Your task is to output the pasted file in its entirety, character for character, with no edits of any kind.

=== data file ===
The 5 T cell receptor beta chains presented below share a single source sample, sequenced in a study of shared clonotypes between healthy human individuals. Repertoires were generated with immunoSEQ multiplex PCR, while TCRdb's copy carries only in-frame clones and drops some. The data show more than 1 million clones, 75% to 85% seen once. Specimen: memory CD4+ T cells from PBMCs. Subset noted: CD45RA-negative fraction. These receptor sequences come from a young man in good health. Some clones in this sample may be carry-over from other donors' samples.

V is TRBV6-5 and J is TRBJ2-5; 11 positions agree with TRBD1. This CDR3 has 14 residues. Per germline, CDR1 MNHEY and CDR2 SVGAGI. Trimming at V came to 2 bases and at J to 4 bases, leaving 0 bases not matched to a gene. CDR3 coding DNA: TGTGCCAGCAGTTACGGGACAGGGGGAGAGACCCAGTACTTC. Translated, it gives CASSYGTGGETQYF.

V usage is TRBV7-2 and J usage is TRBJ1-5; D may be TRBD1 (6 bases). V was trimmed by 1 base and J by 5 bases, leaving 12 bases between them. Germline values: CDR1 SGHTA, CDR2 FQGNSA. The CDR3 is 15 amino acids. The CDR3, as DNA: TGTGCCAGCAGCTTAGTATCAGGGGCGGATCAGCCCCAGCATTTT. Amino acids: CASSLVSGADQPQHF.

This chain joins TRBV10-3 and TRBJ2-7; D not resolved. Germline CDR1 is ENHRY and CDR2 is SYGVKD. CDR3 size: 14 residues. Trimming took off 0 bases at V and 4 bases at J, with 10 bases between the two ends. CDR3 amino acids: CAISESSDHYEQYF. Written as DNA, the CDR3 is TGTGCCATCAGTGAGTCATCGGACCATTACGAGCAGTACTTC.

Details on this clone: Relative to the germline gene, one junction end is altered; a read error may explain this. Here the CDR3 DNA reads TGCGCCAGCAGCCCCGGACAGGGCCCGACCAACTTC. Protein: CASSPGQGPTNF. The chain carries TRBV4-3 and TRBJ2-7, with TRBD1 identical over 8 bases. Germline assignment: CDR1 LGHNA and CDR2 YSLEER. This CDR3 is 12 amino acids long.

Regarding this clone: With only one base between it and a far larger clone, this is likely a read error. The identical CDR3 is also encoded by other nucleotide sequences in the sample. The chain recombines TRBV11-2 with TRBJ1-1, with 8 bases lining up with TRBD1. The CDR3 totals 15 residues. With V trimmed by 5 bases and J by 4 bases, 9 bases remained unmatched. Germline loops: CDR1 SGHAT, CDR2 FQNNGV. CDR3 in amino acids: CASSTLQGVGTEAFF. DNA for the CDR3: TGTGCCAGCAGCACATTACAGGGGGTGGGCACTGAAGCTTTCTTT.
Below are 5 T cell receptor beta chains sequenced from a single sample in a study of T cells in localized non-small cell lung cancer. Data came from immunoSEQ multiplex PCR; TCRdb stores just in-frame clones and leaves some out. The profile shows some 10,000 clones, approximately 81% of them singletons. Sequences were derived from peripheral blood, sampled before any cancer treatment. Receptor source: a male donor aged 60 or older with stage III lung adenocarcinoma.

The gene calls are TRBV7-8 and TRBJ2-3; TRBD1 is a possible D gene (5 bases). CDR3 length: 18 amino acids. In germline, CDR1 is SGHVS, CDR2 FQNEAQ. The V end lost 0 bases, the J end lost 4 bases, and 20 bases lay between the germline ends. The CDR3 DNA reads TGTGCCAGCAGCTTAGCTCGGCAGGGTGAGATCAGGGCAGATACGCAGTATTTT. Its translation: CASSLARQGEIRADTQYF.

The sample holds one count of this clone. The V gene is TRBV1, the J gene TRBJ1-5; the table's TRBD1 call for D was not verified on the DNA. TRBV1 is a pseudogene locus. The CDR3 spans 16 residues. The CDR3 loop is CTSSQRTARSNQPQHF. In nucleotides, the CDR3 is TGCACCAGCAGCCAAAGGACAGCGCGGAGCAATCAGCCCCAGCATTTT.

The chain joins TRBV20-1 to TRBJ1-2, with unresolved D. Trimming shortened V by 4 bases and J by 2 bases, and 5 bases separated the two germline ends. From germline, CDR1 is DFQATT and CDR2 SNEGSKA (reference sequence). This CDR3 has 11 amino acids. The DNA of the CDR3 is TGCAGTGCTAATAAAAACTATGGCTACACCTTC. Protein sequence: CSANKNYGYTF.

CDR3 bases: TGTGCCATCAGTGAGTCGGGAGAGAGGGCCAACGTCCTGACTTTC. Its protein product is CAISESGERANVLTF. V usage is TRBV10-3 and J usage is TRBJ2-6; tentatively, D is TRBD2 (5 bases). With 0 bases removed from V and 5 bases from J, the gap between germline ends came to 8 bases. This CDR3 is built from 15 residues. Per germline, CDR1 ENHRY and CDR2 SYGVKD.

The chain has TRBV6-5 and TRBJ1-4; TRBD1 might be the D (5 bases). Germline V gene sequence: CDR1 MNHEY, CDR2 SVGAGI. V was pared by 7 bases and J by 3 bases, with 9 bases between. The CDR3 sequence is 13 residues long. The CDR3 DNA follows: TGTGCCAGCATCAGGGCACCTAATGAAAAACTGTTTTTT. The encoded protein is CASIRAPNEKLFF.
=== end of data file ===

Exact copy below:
The 5 T cell receptor beta chains presented below share a single source sample, sequenced in a study of shared clonotypes between healthy human individuals. Repertoires were generated with immunoSEQ multiplex PCR, while TCRdb's copy carries only in-frame clones and drops some. The data show more than 1 million clones, 75% to 85% seen once. Specimen: memory CD4+ T cells from PBMCs. Subset noted: CD45RA-negative fraction. These receptor sequences come from a young man in good health. Some clones in this sample may be carry-over from other donors' samples.

V is TRBV6-5 and J is TRBJ2-5; 11 positions agree with TRBD1. This CDR3 has 14 residues. Per germline, CDR1 MNHEY and CDR2 SVGAGI. Trimming at V came to 2 bases and at J to 4 bases, leaving 0 bases not matched to a gene. CDR3 coding DNA: TGTGCCAGCAGTTACGGGACAGGGGGAGAGACCCAGTACTTC. Translated, it gives CASSYGTGGETQYF.

V usage is TRBV7-2 and J usage is TRBJ1-5; D may be TRBD1 (6 bases). V was trimmed by 1 base and J by 5 bases, leaving 12 bases between them. Germline values: CDR1 SGHTA, CDR2 FQGNSA. The CDR3 is 15 amino acids. The CDR3, as DNA: TGTGCCAGCAGCTTAGTATCAGGGGCGGATCAGCCCCAGCATTTT. Amino acids: CASSLVSGADQPQHF.

This chain joins TRBV10-3 and TRBJ2-7; D not resolved. Germline CDR1 is ENHRY and CDR2 is SYGVKD. CDR3 size: 14 residues. Trimming took off 0 bases at V and 4 bases at J, with 10 bases between the two ends. CDR3 amino acids: CAISESSDHYEQYF. Written as DNA, the CDR3 is TGTGCCATCAGTGAGTCATCGGACCATTACGAGCAGTACTTC.

Details on this clone: Relative to the germline gene, one junction end is altered; a read error may explain this. Here the CDR3 DNA reads TGCGCCAGCAGCCCCGGACAGGGCCCGACCAACTTC. Protein: CASSPGQGPTNF. The chain carries TRBV4-3 and TRBJ2-7, with TRBD1 identical over 8 bases. Germline assignment: CDR1 LGHNA and CDR2 YSLEER. This CDR3 is 12 amino acids long.

Regarding this clone: With only one base between it and a far larger clone, this is likely a read error. The identical CDR3 is also encoded by other nucleotide sequences in the sample. The chain recombines TRBV11-2 with TRBJ1-1, with 8 bases lining up with TRBD1. The CDR3 totals 15 residues. With V trimmed by 5 bases and J by 4 bases, 9 bases remained unmatched. Germline loops: CDR1 SGHAT, CDR2 FQNNGV. CDR3 in amino acids: CASSTLQGVGTEAFF. DNA for the CDR3: TGTGCCAGCAGCACATTACAGGGGGTGGGCACTGAAGCTTTCTTT.
Below are 5 T cell receptor beta chains sequenced from a single sample in a study of T cells in localized non-small cell lung cancer. Data came from immunoSEQ multiplex PCR; TCRdb stores just in-frame clones and leaves some out. The profile shows some 10,000 clones, approximately 81% of them singletons. Sequences were derived from peripheral blood, sampled before any cancer treatment. Receptor source: a male donor aged 60 or older with stage III lung adenocarcinoma.

The gene calls are TRBV7-8 and TRBJ2-3; TRBD1 is a possible D gene (5 bases). CDR3 length: 18 amino acids. In germline, CDR1 is SGHVS, CDR2 FQNEAQ. The V end lost 0 bases, the J end lost 4 bases, and 20 bases lay between the germline ends. The CDR3 DNA reads TGTGCCAGCAGCTTAGCTCGGCAGGGTGAGATCAGGGCAGATACGCAGTATTTT. Its translation: CASSLARQGEIRADTQYF.

The sample holds one count of this clone. The V gene is TRBV1, the J gene TRBJ1-5; the table's TRBD1 call for D was not verified on the DNA. TRBV1 is a pseudogene locus. The CDR3 spans 16 residues. The CDR3 loop is CTSSQRTARSNQPQHF. In nucleotides, the CDR3 is TGCACCAGCAGCCAAAGGACAGCGCGGAGCAATCAGCCCCAGCATTTT.

The chain joins TRBV20-1 to TRBJ1-2, with unresolved D. Trimming shortened V by 4 bases and J by 2 bases, and 5 bases separated the two germline ends. From germline, CDR1 is DFQATT and CDR2 SNEGSKA (reference sequence). This CDR3 has 11 amino acids. The DNA of the CDR3 is TGCAGTGCTAATAAAAACTATGGCTACACCTTC. Protein sequence: CSANKNYGYTF.

CDR3 bases: TGTGCCATCAGTGAGTCGGGAGAGAGGGCCAACGTCCTGACTTTC. Its protein product is CAISESGERANVLTF. V usage is TRBV10-3 and J usage is TRBJ2-6; tentatively, D is TRBD2 (5 bases). With 0 bases removed from V and 5 bases from J, the gap between germline ends came to 8 bases. This CDR3 is built from 15 residues. Per germline, CDR1 ENHRY and CDR2 SYGVKD.

The chain has TRBV6-5 and TRBJ1-4; TRBD1 might be the D (5 bases). Germline V gene sequence: CDR1 MNHEY, CDR2 SVGAGI. V was pared by 7 bases and J by 3 bases, with 9 bases between. The CDR3 sequence is 13 residues long. The CDR3 DNA follows: TGTGCCAGCATCAGGGCACCTAATGAAAAACTGTTTTTT. The encoded protein is CASIRAPNEKLFF.